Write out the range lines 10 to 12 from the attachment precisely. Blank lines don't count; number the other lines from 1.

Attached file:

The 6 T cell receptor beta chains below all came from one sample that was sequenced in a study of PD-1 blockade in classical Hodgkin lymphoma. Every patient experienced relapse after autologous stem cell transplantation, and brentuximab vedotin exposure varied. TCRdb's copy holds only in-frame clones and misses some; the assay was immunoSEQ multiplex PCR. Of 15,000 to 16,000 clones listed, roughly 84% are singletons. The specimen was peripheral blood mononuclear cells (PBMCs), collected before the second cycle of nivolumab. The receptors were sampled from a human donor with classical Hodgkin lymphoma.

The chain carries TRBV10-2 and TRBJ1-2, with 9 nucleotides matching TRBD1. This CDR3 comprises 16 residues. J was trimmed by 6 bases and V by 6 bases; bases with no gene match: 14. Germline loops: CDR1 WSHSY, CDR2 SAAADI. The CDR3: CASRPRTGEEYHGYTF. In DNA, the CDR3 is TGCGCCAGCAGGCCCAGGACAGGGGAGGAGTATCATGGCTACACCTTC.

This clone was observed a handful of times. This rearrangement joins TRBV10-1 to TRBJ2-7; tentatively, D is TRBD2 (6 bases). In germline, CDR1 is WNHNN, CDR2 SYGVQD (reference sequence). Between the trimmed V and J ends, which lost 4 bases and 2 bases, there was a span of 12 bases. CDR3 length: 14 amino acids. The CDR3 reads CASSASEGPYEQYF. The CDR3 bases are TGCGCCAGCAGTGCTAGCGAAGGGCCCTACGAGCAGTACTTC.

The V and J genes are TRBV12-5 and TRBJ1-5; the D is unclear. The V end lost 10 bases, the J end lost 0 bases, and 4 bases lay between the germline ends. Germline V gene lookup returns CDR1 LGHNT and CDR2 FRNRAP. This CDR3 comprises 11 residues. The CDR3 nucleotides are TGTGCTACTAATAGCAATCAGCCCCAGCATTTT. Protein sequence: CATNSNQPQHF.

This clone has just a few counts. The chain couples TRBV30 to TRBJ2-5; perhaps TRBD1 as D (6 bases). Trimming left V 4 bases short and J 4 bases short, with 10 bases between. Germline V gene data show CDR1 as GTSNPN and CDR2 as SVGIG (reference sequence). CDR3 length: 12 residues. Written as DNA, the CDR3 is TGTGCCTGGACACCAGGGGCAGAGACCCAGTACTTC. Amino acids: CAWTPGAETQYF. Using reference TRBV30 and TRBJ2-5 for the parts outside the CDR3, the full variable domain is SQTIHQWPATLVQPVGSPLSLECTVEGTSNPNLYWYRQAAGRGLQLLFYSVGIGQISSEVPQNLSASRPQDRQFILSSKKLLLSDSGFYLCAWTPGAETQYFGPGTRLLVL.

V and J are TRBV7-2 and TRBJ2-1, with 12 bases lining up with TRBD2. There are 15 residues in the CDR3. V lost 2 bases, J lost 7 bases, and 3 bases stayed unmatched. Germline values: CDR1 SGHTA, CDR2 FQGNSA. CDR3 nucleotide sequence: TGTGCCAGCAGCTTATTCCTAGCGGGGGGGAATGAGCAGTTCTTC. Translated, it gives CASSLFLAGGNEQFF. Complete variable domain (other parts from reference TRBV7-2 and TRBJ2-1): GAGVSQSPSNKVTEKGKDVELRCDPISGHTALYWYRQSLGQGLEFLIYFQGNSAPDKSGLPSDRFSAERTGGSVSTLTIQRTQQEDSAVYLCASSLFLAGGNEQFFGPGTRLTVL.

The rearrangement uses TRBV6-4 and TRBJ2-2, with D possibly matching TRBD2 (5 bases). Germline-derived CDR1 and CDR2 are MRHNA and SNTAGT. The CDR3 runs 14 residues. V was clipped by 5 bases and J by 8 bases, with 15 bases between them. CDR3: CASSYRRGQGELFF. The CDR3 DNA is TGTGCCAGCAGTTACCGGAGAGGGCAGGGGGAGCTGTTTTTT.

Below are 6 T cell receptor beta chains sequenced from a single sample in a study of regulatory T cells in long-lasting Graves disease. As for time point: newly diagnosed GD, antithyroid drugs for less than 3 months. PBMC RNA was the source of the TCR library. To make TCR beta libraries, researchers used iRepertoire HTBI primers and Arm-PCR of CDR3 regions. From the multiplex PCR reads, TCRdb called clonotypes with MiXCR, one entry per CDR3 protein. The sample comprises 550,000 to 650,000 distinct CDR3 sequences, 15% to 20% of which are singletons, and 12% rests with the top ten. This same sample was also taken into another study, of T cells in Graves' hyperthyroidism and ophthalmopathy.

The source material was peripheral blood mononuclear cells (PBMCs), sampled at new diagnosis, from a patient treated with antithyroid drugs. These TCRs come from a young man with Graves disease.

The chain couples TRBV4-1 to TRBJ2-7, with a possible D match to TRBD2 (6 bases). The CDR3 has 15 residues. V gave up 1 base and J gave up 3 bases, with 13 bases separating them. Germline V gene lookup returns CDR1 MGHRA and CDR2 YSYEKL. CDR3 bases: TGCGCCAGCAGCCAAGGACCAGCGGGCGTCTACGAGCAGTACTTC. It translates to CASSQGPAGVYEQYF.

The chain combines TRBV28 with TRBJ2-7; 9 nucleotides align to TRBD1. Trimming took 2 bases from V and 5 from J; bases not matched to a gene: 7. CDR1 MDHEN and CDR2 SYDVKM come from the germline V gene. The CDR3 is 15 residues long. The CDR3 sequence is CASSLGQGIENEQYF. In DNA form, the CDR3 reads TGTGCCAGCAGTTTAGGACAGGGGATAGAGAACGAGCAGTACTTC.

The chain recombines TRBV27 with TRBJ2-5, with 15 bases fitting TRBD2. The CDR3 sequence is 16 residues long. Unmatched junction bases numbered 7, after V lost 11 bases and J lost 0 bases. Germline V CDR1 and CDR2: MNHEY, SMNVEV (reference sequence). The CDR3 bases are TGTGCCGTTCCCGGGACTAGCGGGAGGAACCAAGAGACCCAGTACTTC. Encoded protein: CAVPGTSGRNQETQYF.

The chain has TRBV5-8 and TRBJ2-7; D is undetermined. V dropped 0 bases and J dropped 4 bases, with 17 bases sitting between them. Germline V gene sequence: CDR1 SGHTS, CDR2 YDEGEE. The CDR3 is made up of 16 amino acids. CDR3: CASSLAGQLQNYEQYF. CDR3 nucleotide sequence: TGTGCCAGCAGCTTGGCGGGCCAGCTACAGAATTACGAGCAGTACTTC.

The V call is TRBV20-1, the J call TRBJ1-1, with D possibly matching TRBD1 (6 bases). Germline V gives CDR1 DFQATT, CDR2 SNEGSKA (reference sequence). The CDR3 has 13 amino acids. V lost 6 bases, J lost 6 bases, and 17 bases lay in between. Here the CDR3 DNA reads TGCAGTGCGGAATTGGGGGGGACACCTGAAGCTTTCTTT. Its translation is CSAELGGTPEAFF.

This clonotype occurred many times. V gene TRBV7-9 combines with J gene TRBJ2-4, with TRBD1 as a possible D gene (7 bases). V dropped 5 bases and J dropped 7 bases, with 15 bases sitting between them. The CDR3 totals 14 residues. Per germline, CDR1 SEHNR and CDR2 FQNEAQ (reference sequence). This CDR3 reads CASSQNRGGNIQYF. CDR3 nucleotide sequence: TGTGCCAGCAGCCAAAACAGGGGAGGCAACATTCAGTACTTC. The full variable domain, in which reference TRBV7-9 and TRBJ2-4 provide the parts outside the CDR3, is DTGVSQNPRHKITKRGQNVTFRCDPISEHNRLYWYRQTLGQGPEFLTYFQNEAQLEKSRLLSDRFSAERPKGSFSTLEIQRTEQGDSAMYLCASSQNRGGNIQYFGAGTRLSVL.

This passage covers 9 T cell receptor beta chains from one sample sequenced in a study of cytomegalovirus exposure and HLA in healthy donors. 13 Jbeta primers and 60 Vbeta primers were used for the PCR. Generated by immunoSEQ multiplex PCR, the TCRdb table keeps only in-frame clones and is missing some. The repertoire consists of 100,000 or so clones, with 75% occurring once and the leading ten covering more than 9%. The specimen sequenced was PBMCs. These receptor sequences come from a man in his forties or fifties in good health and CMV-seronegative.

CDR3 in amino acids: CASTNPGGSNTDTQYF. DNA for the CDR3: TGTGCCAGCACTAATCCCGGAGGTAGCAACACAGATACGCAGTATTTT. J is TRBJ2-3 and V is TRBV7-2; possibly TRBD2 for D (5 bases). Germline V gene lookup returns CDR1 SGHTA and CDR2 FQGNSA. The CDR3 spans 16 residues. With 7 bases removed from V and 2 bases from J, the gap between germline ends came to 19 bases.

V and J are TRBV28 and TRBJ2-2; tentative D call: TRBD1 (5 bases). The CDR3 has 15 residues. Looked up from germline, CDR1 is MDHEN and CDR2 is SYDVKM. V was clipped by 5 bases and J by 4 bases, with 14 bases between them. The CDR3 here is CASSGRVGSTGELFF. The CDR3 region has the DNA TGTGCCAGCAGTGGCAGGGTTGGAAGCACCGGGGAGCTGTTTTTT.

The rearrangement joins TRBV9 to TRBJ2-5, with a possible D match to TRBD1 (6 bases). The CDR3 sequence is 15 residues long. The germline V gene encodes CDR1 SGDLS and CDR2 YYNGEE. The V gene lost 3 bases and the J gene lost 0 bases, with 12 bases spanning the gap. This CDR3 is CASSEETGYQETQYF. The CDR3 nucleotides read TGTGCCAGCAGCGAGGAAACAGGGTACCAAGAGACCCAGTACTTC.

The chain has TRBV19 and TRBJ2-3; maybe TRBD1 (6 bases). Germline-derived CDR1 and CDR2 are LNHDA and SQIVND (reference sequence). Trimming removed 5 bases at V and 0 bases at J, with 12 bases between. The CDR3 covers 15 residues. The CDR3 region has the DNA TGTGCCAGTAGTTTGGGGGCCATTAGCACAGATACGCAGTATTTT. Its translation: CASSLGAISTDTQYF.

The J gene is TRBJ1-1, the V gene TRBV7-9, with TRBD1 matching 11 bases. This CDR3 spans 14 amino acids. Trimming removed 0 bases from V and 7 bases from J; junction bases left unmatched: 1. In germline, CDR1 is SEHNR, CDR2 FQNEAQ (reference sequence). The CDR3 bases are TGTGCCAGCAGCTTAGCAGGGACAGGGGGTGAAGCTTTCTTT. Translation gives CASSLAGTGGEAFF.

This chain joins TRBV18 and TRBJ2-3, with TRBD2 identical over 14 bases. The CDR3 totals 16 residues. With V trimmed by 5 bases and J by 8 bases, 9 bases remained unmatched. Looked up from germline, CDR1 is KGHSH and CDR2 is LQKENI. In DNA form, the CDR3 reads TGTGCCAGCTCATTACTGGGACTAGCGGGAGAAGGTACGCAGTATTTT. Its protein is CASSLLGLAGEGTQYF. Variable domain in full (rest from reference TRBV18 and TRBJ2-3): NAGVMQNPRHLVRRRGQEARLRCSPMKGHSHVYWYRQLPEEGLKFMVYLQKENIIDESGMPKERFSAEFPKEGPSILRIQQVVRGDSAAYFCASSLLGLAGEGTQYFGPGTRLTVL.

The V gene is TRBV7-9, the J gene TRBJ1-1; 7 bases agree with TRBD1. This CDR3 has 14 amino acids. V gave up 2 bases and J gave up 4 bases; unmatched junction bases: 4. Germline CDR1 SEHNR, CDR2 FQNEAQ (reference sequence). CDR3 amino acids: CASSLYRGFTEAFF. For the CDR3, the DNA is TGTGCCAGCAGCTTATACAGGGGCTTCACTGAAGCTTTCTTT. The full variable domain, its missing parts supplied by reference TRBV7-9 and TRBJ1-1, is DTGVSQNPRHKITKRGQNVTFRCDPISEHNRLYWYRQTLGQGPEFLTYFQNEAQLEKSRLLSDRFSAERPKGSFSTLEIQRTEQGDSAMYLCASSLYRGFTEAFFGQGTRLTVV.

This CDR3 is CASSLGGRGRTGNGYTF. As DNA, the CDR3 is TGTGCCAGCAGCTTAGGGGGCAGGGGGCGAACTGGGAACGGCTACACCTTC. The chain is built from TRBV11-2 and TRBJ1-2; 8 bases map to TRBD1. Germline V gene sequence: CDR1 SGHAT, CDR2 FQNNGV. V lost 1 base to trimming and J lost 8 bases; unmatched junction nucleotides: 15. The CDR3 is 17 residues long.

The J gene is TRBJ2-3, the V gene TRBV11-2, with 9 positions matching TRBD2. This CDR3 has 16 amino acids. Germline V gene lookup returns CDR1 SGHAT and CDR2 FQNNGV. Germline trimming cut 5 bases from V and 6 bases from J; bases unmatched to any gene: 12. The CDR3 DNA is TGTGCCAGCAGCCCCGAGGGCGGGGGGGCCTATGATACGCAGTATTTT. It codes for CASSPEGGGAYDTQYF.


The chain couples TRBV4-1 to TRBJ2-7, with a possible D match to TRBD2 (6 bases). The CDR3 has 15 residues. V gave up 1 base and J gave up 3 bases, with 13 bases separating them. Germline V gene lookup returns CDR1 MGHRA and CDR2 YSYEKL. CDR3 bases: TGCGCCAGCAGCCAAGGACCAGCGGGCGTCTACGAGCAGTACTTC. It translates to CASSQGPAGVYEQYF.

The chain combines TRBV28 with TRBJ2-7; 9 nucleotides align to TRBD1. Trimming took 2 bases from V and 5 from J; bases not matched to a gene: 7. CDR1 MDHEN and CDR2 SYDVKM come from the germline V gene. The CDR3 is 15 residues long. The CDR3 sequence is CASSLGQGIENEQYF. In DNA form, the CDR3 reads TGTGCCAGCAGTTTAGGACAGGGGATAGAGAACGAGCAGTACTTC.

The chain recombines TRBV27 with TRBJ2-5, with 15 bases fitting TRBD2. The CDR3 sequence is 16 residues long. Unmatched junction bases numbered 7, after V lost 11 bases and J lost 0 bases. Germline V CDR1 and CDR2: MNHEY, SMNVEV (reference sequence). The CDR3 bases are TGTGCCGTTCCCGGGACTAGCGGGAGGAACCAAGAGACCCAGTACTTC. Encoded protein: CAVPGTSGRNQETQYF.